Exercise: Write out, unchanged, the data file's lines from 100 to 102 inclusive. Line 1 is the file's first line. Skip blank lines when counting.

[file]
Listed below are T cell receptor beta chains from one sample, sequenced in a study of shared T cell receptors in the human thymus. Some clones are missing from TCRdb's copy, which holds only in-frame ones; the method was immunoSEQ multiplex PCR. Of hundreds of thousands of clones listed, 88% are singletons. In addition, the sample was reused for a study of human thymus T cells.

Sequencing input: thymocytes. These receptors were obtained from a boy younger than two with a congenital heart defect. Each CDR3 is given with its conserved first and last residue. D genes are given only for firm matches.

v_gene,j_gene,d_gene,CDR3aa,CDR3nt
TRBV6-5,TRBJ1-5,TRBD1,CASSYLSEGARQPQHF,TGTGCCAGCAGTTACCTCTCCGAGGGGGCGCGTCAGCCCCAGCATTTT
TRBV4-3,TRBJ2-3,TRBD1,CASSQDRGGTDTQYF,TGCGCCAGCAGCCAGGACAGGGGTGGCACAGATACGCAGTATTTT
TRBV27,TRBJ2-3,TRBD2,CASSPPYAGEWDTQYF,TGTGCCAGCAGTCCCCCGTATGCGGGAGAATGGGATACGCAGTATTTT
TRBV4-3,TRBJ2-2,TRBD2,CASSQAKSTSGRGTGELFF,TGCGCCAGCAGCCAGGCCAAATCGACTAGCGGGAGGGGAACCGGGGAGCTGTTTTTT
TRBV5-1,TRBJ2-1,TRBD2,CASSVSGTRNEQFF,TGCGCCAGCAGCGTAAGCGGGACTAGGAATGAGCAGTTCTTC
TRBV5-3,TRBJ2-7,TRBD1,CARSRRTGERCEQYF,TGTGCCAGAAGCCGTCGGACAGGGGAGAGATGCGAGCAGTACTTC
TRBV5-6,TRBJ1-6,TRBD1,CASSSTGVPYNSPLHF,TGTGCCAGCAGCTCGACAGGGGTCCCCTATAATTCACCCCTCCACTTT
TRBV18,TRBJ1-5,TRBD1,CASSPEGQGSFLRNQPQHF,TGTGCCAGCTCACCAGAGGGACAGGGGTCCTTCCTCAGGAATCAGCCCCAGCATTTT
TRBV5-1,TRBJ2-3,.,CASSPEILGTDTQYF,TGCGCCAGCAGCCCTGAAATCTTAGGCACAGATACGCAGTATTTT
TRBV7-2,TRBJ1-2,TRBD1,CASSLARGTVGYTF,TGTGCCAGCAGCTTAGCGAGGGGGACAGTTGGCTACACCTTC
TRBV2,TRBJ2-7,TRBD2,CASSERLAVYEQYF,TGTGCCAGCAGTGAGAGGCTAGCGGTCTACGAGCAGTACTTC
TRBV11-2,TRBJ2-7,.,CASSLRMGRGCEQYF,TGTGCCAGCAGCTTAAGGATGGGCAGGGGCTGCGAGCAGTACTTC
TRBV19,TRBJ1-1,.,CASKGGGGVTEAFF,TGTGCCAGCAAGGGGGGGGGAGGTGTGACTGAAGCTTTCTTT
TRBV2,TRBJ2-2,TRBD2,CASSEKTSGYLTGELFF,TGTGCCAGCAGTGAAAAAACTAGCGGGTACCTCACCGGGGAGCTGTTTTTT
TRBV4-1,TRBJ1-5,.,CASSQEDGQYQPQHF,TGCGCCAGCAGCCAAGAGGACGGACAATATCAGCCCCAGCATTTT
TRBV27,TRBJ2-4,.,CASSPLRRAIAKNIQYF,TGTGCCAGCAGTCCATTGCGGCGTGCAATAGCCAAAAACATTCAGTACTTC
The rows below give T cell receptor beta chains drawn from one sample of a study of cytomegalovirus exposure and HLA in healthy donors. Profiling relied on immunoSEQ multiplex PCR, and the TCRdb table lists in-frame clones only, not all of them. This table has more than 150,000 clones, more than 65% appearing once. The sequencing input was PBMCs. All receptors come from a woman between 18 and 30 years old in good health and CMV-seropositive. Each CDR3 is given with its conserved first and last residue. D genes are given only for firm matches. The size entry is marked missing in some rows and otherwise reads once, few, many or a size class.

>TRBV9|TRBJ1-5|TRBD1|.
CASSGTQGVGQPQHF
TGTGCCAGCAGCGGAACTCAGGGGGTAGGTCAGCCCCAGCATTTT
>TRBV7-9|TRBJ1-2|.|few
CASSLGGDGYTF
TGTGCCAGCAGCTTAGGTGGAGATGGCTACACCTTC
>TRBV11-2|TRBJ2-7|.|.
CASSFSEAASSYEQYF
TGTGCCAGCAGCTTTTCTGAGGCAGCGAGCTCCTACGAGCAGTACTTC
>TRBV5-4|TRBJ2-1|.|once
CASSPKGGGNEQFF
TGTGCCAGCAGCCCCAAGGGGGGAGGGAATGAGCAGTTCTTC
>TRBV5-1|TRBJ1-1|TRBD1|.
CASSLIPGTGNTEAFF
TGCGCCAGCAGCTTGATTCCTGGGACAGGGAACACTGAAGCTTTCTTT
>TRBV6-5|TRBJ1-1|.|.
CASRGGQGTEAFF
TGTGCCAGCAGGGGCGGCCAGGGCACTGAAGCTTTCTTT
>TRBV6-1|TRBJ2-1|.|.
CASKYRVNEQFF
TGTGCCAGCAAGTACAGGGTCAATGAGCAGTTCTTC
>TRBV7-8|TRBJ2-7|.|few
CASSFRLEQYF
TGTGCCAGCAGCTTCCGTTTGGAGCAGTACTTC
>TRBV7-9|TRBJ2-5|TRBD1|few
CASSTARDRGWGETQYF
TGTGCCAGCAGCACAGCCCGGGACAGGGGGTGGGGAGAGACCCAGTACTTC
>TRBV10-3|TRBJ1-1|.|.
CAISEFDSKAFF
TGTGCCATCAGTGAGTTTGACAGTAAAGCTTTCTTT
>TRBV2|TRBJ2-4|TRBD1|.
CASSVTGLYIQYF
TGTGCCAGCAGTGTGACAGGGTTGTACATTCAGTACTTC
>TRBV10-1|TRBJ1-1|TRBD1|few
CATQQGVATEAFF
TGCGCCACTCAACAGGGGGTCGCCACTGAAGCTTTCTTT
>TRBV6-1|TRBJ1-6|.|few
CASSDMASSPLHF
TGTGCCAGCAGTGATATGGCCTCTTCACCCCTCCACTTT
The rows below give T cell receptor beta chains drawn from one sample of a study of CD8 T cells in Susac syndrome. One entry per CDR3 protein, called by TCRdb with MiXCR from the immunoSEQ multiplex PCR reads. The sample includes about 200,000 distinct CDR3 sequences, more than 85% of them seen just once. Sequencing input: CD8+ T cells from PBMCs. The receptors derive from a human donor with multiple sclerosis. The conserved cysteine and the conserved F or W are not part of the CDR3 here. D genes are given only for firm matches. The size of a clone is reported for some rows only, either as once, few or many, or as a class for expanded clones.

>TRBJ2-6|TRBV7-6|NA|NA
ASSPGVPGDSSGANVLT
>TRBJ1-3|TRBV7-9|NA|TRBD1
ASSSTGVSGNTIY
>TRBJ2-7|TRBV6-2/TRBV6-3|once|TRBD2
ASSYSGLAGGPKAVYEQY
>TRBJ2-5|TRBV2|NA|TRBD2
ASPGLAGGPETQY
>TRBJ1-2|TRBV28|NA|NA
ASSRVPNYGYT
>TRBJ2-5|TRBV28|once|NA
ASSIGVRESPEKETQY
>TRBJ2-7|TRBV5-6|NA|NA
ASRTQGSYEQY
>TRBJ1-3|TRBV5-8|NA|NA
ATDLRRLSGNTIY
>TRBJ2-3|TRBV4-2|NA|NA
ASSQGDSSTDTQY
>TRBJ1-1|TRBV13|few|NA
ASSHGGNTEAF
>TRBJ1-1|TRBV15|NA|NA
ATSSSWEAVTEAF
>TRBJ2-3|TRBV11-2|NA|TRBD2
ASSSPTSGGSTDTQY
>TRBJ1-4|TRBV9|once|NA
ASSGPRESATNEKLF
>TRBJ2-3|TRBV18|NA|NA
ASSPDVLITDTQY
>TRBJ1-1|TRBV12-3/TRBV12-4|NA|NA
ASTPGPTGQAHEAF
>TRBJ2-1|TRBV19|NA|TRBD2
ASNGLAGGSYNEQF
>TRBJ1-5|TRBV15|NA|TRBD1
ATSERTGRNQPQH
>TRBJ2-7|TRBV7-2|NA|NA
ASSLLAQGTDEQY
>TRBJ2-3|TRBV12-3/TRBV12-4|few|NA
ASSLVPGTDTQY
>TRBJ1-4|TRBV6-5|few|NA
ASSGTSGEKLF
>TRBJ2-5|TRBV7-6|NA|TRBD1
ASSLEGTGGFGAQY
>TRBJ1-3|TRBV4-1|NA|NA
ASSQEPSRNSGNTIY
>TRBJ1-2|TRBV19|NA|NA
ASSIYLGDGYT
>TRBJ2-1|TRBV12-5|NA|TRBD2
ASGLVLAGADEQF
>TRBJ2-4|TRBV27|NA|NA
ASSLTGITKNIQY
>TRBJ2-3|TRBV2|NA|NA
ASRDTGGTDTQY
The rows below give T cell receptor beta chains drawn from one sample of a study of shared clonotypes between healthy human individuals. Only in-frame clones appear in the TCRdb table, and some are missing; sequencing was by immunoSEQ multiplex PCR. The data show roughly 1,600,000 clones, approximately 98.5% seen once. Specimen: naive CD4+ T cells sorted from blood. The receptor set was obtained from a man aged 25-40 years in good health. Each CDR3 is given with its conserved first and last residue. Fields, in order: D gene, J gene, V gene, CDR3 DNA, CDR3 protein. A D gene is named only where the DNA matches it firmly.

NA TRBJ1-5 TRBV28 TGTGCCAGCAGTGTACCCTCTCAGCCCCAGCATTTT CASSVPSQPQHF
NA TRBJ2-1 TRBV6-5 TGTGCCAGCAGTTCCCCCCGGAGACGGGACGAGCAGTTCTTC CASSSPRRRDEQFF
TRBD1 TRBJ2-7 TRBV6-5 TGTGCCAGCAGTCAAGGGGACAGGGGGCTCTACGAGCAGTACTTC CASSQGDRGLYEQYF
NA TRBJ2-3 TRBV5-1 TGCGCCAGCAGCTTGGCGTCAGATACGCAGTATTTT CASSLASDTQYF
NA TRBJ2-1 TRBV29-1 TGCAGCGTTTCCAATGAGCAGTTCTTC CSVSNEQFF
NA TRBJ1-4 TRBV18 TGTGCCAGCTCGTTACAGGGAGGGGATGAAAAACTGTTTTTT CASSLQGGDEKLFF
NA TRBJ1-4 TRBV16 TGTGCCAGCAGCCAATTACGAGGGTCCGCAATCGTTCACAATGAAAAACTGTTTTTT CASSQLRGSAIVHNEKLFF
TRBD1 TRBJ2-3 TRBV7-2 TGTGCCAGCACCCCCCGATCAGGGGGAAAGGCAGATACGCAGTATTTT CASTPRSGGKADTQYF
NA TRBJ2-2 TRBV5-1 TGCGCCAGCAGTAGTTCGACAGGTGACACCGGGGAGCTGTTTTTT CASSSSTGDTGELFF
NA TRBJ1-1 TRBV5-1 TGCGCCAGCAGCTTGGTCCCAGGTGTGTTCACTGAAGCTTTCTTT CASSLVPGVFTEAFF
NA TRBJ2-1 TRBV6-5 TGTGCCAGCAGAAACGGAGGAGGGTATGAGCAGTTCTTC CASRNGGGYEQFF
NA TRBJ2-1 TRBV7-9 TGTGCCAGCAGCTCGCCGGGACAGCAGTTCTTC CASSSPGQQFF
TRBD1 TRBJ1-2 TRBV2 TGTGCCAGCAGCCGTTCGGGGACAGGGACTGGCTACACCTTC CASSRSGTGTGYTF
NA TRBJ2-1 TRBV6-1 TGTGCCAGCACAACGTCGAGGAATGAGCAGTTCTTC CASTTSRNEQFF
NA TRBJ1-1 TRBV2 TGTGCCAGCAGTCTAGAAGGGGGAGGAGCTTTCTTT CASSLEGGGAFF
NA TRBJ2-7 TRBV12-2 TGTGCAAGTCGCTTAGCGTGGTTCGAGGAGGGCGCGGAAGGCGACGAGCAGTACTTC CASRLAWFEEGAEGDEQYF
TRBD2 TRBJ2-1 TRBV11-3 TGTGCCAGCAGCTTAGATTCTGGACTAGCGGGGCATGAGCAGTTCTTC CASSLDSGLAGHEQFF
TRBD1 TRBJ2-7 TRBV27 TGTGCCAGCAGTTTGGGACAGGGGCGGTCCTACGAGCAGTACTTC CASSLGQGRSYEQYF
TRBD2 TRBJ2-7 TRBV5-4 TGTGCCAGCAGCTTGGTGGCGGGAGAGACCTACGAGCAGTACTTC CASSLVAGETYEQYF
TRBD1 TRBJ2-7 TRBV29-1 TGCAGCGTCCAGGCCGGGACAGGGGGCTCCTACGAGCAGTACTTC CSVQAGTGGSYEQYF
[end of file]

ASSGTSGEKLF
>TRBJ2-5|TRBV7-6|NA|TRBD1
ASSLEGTGGFGAQY